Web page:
If the week of the 7th of November is anything to go by, it’s going to be a cold, wet winter. Fortunately for residents in high-risk flood areas and rough-sleepers, The Salvation Army is on hand to provide much-needed assistance in the form of shelter and hot meals.
The heavy rain in Doncaster and Sheffield on the 7th of November proved The Salvation Army’s readiness as it mobilised to open a rest centre for evacuees, complete with emergency accommodation, hot drinks and snacks. The charity quickly responded to the Doncaster City Council’s request for help with church leaders, volunteers, and voluntary sector partners stepping forward to lend a hand.
Commenting on the charity’s readiness, Doncaster Salvation Army leader Alan Bawden said, “Our rota of 50 people are prepared and ready to be involved, supporting people who arrive at our church, offering a friendly welcome and a listening ear.”
Keeping rough-sleepers warm and dry
The Salvation Army in Sheffield is a partner in the local authority’s Severe Weather Emergency Protocol (SWEP). As part of the protocol, on the 8th of November The Salvation Army’s Charter Row Lifehouse opened its doors to provide safe, dry shelter to rough sleepers in the city.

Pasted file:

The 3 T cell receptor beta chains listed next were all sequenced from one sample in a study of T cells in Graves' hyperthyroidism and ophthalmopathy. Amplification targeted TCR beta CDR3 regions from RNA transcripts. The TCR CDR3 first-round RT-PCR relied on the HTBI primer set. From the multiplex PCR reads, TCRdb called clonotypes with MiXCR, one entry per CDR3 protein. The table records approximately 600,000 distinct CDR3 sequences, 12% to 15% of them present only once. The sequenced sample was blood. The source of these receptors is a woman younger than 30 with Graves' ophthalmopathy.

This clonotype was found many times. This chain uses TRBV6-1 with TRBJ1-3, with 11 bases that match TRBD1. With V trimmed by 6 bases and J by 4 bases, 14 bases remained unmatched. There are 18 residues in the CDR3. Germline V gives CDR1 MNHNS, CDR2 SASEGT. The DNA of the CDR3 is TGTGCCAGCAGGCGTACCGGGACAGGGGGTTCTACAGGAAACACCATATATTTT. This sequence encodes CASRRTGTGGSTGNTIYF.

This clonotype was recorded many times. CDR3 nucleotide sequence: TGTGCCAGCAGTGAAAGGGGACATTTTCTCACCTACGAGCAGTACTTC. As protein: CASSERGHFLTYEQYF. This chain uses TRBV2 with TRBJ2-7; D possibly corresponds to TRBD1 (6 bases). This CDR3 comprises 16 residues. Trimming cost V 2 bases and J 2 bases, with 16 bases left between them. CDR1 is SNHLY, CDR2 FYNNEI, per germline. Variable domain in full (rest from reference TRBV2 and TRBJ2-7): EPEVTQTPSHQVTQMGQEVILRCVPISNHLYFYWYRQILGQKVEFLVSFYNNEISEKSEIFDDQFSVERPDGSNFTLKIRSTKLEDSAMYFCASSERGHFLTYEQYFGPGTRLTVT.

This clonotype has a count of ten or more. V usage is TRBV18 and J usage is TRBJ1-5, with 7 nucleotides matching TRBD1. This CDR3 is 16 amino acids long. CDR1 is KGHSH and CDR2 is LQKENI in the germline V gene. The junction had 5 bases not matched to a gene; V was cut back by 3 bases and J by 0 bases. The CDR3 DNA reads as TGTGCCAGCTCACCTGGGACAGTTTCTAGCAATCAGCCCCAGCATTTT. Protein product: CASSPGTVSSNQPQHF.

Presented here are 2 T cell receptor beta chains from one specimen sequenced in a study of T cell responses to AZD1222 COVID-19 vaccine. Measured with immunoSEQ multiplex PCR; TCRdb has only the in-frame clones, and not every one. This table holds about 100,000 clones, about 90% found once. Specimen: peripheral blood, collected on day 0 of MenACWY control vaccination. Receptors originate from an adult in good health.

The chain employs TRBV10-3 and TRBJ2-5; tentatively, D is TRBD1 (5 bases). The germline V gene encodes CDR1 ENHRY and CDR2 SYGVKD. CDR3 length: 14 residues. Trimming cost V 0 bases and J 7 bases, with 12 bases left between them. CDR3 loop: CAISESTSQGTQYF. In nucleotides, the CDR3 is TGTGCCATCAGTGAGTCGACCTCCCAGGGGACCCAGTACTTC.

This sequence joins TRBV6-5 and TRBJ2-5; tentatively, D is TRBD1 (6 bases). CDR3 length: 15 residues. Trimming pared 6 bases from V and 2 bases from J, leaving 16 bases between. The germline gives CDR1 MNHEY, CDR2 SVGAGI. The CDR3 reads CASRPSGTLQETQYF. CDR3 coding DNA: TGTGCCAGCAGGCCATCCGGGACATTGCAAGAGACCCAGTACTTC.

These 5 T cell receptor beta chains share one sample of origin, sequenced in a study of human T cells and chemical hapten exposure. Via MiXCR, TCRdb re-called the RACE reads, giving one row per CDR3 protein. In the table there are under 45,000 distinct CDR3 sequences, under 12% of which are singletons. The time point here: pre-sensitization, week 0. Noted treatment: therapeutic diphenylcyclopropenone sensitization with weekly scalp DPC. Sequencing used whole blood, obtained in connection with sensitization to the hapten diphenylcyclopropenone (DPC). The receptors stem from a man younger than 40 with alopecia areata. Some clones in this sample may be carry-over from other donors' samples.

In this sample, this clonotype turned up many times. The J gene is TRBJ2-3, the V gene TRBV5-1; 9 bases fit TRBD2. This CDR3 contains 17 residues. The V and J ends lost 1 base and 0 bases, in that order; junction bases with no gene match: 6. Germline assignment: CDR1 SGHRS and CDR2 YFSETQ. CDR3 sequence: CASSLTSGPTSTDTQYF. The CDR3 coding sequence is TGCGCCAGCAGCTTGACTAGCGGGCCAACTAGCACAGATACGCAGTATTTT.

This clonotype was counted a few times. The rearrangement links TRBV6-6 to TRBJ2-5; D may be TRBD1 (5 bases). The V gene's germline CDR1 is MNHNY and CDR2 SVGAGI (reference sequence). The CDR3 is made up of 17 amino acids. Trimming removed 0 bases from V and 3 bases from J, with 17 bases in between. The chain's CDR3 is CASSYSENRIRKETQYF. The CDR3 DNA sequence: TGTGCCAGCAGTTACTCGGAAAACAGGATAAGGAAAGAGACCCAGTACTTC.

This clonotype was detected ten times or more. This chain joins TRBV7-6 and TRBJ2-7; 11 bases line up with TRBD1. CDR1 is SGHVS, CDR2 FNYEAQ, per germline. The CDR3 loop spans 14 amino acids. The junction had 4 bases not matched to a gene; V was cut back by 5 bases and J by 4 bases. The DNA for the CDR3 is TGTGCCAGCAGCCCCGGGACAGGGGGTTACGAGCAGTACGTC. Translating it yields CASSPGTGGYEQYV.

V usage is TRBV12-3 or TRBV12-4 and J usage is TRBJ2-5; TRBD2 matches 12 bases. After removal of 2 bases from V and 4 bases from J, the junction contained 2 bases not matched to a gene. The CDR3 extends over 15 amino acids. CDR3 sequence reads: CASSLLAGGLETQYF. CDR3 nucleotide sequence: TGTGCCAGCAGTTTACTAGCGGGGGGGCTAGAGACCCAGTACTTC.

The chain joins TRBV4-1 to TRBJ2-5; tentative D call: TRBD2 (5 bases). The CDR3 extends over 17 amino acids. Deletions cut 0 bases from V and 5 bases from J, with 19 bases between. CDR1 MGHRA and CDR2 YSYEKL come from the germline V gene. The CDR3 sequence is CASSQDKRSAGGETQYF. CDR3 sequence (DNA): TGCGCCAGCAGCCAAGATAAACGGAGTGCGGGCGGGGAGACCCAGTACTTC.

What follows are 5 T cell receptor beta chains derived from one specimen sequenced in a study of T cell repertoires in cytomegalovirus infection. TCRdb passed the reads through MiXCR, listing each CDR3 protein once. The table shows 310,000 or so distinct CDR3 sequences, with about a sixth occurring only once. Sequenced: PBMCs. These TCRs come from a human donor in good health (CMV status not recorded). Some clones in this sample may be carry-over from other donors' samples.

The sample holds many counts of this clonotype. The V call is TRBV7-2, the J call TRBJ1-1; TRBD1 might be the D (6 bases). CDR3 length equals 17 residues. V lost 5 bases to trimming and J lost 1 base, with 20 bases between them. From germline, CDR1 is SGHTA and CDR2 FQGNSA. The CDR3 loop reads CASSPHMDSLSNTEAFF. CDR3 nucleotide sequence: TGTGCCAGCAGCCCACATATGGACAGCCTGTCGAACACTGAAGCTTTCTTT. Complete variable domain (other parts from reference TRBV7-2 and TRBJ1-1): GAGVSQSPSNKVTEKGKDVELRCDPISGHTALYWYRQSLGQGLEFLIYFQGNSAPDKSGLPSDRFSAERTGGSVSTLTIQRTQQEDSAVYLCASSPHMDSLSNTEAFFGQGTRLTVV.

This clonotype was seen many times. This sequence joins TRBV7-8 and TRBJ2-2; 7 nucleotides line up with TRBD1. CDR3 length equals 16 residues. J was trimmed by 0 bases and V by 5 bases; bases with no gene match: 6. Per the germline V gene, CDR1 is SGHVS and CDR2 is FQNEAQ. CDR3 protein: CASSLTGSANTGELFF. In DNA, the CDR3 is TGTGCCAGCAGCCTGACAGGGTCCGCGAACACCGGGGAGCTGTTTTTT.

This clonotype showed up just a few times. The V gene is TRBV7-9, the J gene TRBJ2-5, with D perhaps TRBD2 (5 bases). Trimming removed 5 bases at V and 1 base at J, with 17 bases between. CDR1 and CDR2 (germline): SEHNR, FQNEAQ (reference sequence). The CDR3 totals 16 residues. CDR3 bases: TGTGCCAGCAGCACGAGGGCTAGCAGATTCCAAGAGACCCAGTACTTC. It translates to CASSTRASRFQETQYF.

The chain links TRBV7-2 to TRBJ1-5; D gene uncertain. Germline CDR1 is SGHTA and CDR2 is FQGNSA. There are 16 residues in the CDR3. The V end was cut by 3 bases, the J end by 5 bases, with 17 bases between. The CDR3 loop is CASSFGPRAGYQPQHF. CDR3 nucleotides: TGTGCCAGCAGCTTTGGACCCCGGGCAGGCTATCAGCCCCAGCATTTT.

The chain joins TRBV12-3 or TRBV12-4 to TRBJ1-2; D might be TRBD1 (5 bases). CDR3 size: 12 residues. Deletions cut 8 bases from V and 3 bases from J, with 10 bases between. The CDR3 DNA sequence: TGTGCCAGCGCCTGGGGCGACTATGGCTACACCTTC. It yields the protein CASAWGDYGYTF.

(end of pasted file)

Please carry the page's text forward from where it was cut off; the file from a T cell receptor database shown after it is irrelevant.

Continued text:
The charity provides aid to rough-sleepers throughout the year, but demand rises sharply in winter.
As service manager, Andy Parkinson, said, “Life is tough on the streets and people find themselves even more vulnerable when unable to shelter from severe cold, heat, rain, or gales. Although some are not yet ready to take up the support services available, this extra provision can make the difference. It also provides another avenue for them to explore the help that is on offer”.
The Salvation Army’s service is the simple and underrated hand of friendship. Many rough-sleepers are isolated, perhaps out of necessity, and they miss out on the unconditional care and support of close friends and family. The Salvation Army steps in and fills this gap, providing a safe, non-judgemental place for those experiencing homelessness to get help when they feel they need it most.
The Salvation Army’s Territorial Emergency Response Officer, Adrian Clee, said, “It can be worrying and stressful having to leave where you feel safe and not knowing when you can return, so our church will be providing space for people to relax, have a warm drink and refreshments, and chat to our friendly team of ministers, staff, and volunteers during this time.”
He continued, “The Salvation Army is regularly called upon to provide comfort and safety to people in distress, in addition to our year-round work supporting those who are most vulnerable.”